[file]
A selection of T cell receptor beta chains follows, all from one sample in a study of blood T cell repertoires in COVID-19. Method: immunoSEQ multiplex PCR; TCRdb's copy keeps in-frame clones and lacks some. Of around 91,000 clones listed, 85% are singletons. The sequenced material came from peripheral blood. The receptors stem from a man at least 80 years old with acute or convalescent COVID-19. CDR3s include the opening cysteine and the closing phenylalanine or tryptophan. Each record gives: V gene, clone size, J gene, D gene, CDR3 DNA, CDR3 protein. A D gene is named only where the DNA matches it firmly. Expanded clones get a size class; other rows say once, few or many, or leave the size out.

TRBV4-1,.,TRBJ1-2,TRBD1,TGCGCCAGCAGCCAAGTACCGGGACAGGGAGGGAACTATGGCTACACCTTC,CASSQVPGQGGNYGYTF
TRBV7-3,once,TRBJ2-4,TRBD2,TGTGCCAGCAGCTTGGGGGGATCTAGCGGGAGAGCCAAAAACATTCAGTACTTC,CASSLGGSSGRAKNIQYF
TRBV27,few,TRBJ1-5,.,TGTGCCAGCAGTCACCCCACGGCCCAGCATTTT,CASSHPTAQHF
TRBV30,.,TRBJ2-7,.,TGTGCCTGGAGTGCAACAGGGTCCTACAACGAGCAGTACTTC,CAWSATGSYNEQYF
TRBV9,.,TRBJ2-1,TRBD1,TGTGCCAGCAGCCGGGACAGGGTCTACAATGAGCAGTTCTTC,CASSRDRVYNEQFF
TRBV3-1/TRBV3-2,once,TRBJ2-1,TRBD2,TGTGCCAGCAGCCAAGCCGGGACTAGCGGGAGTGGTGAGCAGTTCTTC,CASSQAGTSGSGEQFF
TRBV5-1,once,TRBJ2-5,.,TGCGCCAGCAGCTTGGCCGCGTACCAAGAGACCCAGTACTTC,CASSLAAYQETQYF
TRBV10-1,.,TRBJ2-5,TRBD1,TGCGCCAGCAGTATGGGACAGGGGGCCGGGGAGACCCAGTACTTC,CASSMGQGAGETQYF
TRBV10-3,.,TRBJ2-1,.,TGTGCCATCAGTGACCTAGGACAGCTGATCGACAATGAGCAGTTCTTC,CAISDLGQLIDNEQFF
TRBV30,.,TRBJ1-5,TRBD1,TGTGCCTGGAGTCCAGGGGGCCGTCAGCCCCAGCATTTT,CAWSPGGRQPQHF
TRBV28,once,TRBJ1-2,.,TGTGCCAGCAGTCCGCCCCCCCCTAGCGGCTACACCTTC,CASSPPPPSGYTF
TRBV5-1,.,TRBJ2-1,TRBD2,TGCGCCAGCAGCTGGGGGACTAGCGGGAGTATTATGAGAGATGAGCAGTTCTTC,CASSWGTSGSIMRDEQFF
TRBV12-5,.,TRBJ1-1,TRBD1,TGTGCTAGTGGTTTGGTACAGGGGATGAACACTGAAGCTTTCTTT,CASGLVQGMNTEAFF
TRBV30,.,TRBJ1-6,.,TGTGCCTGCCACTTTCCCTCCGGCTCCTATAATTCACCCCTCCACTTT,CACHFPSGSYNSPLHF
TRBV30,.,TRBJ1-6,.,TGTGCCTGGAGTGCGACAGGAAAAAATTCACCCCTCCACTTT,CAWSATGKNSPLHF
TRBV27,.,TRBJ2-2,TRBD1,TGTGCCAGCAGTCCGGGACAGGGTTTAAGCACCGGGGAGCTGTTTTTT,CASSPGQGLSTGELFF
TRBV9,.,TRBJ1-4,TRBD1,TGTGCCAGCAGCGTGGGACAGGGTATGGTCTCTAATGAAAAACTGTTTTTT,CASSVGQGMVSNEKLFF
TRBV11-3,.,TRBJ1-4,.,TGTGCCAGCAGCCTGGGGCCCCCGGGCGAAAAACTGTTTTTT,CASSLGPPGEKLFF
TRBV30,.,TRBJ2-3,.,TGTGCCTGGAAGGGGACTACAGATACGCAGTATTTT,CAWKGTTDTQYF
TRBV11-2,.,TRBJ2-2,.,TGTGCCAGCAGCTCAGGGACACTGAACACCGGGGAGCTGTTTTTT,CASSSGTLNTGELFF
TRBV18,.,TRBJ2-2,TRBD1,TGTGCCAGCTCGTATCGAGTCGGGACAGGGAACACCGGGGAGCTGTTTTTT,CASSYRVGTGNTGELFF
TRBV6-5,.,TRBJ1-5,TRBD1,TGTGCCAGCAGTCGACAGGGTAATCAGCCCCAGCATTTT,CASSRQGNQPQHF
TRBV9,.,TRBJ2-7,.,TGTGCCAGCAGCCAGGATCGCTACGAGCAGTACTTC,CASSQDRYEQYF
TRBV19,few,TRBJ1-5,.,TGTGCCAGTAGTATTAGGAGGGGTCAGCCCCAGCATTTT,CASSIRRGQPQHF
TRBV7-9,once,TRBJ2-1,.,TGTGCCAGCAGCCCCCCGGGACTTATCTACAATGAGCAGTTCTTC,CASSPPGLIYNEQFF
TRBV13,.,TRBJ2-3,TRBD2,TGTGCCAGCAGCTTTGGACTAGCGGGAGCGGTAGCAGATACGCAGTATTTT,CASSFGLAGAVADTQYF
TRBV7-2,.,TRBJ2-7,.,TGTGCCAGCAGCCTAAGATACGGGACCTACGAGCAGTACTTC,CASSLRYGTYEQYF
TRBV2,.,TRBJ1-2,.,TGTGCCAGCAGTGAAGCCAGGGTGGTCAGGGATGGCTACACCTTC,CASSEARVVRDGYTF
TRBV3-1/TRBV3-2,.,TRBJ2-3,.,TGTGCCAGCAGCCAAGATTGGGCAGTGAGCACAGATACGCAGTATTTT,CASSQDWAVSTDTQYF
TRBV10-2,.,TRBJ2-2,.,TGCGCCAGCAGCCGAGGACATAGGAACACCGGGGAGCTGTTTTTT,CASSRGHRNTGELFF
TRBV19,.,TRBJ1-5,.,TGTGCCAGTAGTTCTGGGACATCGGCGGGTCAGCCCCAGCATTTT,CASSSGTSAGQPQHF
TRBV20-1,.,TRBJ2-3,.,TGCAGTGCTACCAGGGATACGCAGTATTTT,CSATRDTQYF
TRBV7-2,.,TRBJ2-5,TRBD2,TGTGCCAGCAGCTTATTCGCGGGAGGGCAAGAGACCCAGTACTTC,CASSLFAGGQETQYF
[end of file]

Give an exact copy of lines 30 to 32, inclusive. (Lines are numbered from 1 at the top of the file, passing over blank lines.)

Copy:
TRBV3-1/TRBV3-2,.,TRBJ2-3,.,TGTGCCAGCAGCCAAGATTGGGCAGTGAGCACAGATACGCAGTATTTT,CASSQDWAVSTDTQYF
TRBV10-2,.,TRBJ2-2,.,TGCGCCAGCAGCCGAGGACATAGGAACACCGGGGAGCTGTTTTTT,CASSRGHRNTGELFF
TRBV19,.,TRBJ1-5,.,TGTGCCAGTAGTTCTGGGACATCGGCGGGTCAGCCCCAGCATTTT,CASSSGTSAGQPQHF